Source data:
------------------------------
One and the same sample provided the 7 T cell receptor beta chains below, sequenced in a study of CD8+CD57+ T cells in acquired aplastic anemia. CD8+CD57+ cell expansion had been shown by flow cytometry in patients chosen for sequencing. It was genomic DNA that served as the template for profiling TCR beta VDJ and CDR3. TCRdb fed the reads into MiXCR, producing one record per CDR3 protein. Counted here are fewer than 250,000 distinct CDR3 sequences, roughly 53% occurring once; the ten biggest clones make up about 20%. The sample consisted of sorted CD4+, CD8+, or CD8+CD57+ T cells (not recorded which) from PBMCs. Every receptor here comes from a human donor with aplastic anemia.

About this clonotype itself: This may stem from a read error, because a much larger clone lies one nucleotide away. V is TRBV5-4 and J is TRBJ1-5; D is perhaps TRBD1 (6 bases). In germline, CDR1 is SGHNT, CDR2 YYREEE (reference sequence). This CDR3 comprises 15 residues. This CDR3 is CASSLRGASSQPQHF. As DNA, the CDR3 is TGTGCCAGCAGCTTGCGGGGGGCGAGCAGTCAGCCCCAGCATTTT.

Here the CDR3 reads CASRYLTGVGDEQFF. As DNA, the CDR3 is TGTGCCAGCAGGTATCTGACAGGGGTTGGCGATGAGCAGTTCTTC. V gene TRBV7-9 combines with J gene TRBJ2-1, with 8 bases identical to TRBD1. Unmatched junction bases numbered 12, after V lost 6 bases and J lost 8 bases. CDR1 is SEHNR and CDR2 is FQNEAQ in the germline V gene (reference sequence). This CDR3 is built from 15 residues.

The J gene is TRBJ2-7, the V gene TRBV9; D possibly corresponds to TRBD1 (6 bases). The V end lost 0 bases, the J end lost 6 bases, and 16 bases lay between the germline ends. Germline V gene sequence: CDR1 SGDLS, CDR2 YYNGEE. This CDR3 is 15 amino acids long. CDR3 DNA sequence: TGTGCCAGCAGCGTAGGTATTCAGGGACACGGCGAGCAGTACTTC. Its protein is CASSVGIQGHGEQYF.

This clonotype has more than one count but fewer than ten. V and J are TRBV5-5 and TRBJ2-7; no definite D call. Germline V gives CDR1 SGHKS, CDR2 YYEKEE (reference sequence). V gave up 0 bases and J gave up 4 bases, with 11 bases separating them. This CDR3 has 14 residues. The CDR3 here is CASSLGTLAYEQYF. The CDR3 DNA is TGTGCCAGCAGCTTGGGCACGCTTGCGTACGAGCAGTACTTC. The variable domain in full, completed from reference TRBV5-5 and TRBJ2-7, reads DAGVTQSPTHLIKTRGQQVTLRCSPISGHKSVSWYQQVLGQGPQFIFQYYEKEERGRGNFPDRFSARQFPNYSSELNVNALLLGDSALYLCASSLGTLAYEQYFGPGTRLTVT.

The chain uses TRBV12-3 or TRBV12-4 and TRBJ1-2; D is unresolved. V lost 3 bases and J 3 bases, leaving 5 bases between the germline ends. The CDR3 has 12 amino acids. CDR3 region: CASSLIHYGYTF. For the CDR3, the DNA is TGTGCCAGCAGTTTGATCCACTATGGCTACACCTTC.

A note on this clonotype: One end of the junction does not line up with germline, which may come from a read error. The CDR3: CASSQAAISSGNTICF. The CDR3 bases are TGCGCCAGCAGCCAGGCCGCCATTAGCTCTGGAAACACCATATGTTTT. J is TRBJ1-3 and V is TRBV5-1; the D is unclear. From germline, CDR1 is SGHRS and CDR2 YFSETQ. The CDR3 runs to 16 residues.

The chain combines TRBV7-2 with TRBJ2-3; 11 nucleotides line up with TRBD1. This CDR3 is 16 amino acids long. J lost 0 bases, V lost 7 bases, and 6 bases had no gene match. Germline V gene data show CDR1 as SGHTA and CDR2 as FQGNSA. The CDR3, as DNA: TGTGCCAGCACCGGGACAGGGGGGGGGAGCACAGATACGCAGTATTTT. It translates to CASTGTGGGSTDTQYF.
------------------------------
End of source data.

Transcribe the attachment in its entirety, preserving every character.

One and the same sample provided the 7 T cell receptor beta chains below, sequenced in a study of CD8+CD57+ T cells in acquired aplastic anemia. CD8+CD57+ cell expansion had been shown by flow cytometry in patients chosen for sequencing. It was genomic DNA that served as the template for profiling TCR beta VDJ and CDR3. TCRdb fed the reads into MiXCR, producing one record per CDR3 protein. Counted here are fewer than 250,000 distinct CDR3 sequences, roughly 53% occurring once; the ten biggest clones make up about 20%. The sample consisted of sorted CD4+, CD8+, or CD8+CD57+ T cells (not recorded which) from PBMCs. Every receptor here comes from a human donor with aplastic anemia.

About this clonotype itself: This may stem from a read error, because a much larger clone lies one nucleotide away. V is TRBV5-4 and J is TRBJ1-5; D is perhaps TRBD1 (6 bases). In germline, CDR1 is SGHNT, CDR2 YYREEE (reference sequence). This CDR3 comprises 15 residues. This CDR3 is CASSLRGASSQPQHF. As DNA, the CDR3 is TGTGCCAGCAGCTTGCGGGGGGCGAGCAGTCAGCCCCAGCATTTT.

Here the CDR3 reads CASRYLTGVGDEQFF. As DNA, the CDR3 is TGTGCCAGCAGGTATCTGACAGGGGTTGGCGATGAGCAGTTCTTC. V gene TRBV7-9 combines with J gene TRBJ2-1, with 8 bases identical to TRBD1. Unmatched junction bases numbered 12, after V lost 6 bases and J lost 8 bases. CDR1 is SEHNR and CDR2 is FQNEAQ in the germline V gene (reference sequence). This CDR3 is built from 15 residues.

The J gene is TRBJ2-7, the V gene TRBV9; D possibly corresponds to TRBD1 (6 bases). The V end lost 0 bases, the J end lost 6 bases, and 16 bases lay between the germline ends. Germline V gene sequence: CDR1 SGDLS, CDR2 YYNGEE. This CDR3 is 15 amino acids long. CDR3 DNA sequence: TGTGCCAGCAGCGTAGGTATTCAGGGACACGGCGAGCAGTACTTC. Its protein is CASSVGIQGHGEQYF.

This clonotype has more than one count but fewer than ten. V and J are TRBV5-5 and TRBJ2-7; no definite D call. Germline V gives CDR1 SGHKS, CDR2 YYEKEE (reference sequence). V gave up 0 bases and J gave up 4 bases, with 11 bases separating them. This CDR3 has 14 residues. The CDR3 here is CASSLGTLAYEQYF. The CDR3 DNA is TGTGCCAGCAGCTTGGGCACGCTTGCGTACGAGCAGTACTTC. The variable domain in full, completed from reference TRBV5-5 and TRBJ2-7, reads DAGVTQSPTHLIKTRGQQVTLRCSPISGHKSVSWYQQVLGQGPQFIFQYYEKEERGRGNFPDRFSARQFPNYSSELNVNALLLGDSALYLCASSLGTLAYEQYFGPGTRLTVT.

The chain uses TRBV12-3 or TRBV12-4 and TRBJ1-2; D is unresolved. V lost 3 bases and J 3 bases, leaving 5 bases between the germline ends. The CDR3 has 12 amino acids. CDR3 region: CASSLIHYGYTF. For the CDR3, the DNA is TGTGCCAGCAGTTTGATCCACTATGGCTACACCTTC.

A note on this clonotype: One end of the junction does not line up with germline, which may come from a read error. The CDR3: CASSQAAISSGNTICF. The CDR3 bases are TGCGCCAGCAGCCAGGCCGCCATTAGCTCTGGAAACACCATATGTTTT. J is TRBJ1-3 and V is TRBV5-1; the D is unclear. From germline, CDR1 is SGHRS and CDR2 YFSETQ. The CDR3 runs to 16 residues.

The chain combines TRBV7-2 with TRBJ2-3; 11 nucleotides line up with TRBD1. This CDR3 is 16 amino acids long. J lost 0 bases, V lost 7 bases, and 6 bases had no gene match. Germline V gene data show CDR1 as SGHTA and CDR2 as FQGNSA. The CDR3, as DNA: TGTGCCAGCACCGGGACAGGGGGGGGGAGCACAGATACGCAGTATTTT. It translates to CASTGTGGGSTDTQYF.